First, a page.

General, Shooting Analysis

Revisiting the Mental Program

Back in January of this year, when I was first getting started, I established the skeleton for a mental program that would help me remain consistent shot to shot. This program consisted of five basic phases: Initiate, feel, see, control, execute.

Sling up (if needed)

Initiate Phase

Load weapon

Feel Phase

Rehearse how the shot will feel after a successful hit

See Phase

Rehearse what the shot will look like

Control Phase

Get into position

Check NPA

Align sights

Deactivate safety

Control breathing

Execute Phase

Squeeze trigger

Release trigger after rifle settles

It didn’t take long for me to practically abandon this construct. I think it just ended up being too “complex” with too many steps. I would like to simplify it based upon all my practice throughout the year since I first established this program. It was a fine theoretical framework based upon not really ever practiced marksmanship. But, having sent a lot of shots downrange, I think I can do better.

The basic phases, I think, are good. I will remove the sling up phase, as getting into the sling is not part of my timed process. I will start either already slung up, or without a sling. Similarly, I will remove the step for getting into position. The way I envision it now is that I will already be into position before beginning. Check and adjust NPOA, of course, will remain.

I am also planning on already starting loaded. I think the “load” step was geared towards shooting a bolt gun. But since my range does not permit anything over 5.56 at the moment, I have not been shooting the bolt gun at all. The AR-15 already starts loaded, negating the need for this step.

However, I still need an “initiating” cue. Lanny Basham, in his book With Winning in Mind, describes the initiating cue as something physical. Golfers may tap their club twice on the ground. In the baseball movie For the Love of the Game, Kevin Costner says the phrase, “Clear the Mechanism” before pitching the ball. The movie emphasizes the point by showing how the “initiation phrase” helps him tune out the crowd and distractions. Since I will no longer be using loading the weapon as an initiating cue, it needs to be something else. My first instinct is to say that it is clicking off the safety. However, this presents a new set of problems.

At the Appleseed event in August, I found that I would click off the safety when I thought I was aligned to the target, but then would leave it disengaged while adjusting my position. While the weapon was always pointed in a safe direction, there was more than one instance where I left my finger on the trigger and ended up squeezing just a bit too much while adjusting my hips, resulting in a shot placement error. My second instinct is to make this physical cue something like closing my eyes, taking a deep breath, and exhaling. I will experiment with the latter today.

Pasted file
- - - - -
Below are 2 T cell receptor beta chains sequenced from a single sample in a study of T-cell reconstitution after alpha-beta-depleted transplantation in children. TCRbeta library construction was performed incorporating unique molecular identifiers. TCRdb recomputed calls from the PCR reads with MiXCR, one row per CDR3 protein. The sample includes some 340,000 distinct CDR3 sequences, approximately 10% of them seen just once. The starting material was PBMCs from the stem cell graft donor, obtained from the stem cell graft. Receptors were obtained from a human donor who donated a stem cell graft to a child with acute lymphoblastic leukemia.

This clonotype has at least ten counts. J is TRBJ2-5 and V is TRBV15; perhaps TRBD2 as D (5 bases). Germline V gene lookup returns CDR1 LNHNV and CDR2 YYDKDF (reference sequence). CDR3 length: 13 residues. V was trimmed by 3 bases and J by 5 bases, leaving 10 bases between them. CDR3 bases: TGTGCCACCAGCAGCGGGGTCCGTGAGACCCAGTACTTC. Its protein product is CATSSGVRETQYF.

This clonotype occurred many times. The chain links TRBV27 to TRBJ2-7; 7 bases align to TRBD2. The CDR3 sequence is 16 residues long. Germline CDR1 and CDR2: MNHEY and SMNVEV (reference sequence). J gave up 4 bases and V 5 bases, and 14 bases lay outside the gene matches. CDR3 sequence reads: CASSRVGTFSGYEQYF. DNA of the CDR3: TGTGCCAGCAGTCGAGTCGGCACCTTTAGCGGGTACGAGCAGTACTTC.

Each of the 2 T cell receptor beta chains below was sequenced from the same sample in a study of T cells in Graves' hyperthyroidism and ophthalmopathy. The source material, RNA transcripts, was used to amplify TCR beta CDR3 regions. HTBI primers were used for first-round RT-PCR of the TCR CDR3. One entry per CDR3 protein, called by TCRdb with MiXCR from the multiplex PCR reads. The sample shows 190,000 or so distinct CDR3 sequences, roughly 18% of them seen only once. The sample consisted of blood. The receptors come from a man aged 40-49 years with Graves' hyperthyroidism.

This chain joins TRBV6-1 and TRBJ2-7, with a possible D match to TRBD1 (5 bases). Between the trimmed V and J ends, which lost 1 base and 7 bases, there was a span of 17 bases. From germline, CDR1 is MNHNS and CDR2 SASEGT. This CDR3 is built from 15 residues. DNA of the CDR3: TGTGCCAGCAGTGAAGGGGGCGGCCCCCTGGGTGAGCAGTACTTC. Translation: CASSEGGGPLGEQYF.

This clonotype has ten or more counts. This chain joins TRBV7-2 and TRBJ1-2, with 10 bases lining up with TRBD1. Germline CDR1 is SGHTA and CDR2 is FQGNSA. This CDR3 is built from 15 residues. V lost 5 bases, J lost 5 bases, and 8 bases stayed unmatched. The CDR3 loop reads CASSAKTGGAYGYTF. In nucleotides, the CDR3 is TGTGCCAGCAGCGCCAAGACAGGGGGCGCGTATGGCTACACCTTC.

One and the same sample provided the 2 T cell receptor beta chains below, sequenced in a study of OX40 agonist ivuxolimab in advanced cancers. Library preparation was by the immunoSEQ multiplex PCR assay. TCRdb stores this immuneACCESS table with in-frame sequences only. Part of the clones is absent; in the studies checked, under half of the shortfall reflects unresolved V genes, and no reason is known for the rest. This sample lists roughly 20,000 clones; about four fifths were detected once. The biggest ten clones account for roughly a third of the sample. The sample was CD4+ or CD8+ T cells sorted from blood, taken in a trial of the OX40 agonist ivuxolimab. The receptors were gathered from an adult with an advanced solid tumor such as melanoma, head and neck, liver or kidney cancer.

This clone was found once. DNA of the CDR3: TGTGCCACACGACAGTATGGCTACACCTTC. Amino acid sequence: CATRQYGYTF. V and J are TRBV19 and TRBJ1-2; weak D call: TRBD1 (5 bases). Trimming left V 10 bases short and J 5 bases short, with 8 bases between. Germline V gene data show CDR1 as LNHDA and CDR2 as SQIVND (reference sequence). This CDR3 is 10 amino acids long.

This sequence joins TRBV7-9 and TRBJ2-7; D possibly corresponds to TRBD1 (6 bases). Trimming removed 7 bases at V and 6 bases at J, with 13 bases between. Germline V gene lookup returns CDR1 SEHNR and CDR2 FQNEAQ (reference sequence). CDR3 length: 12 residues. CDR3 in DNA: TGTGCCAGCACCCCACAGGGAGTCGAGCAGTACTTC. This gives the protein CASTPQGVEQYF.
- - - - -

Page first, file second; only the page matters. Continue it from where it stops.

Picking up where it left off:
The feel and see phases are intended to allow me a moment to visualize what this shot will feel and look like. I think the original plan would be fine if I was competing in archery or high power, where there is only one shot fired with little time pressure and a large gap from shot to shot. However, since my recent practice has revolved mostly around dropping into position and firing a series of shots, and ostensibly under time pressure, I think a more realistic approach is needed. Either this phase must happen before the initiation step, which I don’t think fits into the program very well, or I must abbreviate it substantially down to just a few seconds. In reality, that’s probably all I really need. Visualizing the shot should include what the grip, sling pressure, cheek weld, trigger squeeze will feel like, as well as what the sights will look like the moment the weapon fires. This can all be condensed into one step that takes only a couple seconds.

The control phase was intended to let me get into position, check NPOA, and breath. Again, I think the first step can be moved to the ‘pre shot’ phase. I think checking sight alignment and NPOA are pretty much the same step, so that will get reduced to just checking NPOA. Breathing is, of course, important.

Lastly, is the execution phase. I don’t see much need in changing this. Squeeze the trigger, follow through, and inhale. If there is another shot, then repeat the control and execute phase as needed.

So, with this adjustment, the new program looks like this:

Sling up
Get into position

Close eyes
Inhale deeply

Visualize Shot

Check NPOA
Adjust NPOA if necessary
Deactivate safety
Find natural respiratory pause

Squeeze trigger
Follow through
Repeat as necessary

I think this looks simpler, and I don’t have to remember the individual steps since they are already what I’ve been doing. When I first thought of pursuing this approach, I had wanted to have a phrase to repeat over and over in my head. I had originally said I was going to use, “Aim small, miss small.” But, to be honest, I haven’t been doing anything. Instead, I’ve either been completely focused on the target, or distracted by other things (sweat in shooting glasses, bruising on sling arm, etc). I think I need to revisit the phrase usage to something that is more applicable, perhaps “Hit the middle.”


3 thoughts on “Revisiting the Mental Program”

    1. I like that, and it would work well for iron sight shooting since it reminds me to focus on the front sight (which I don’t always remember to do).


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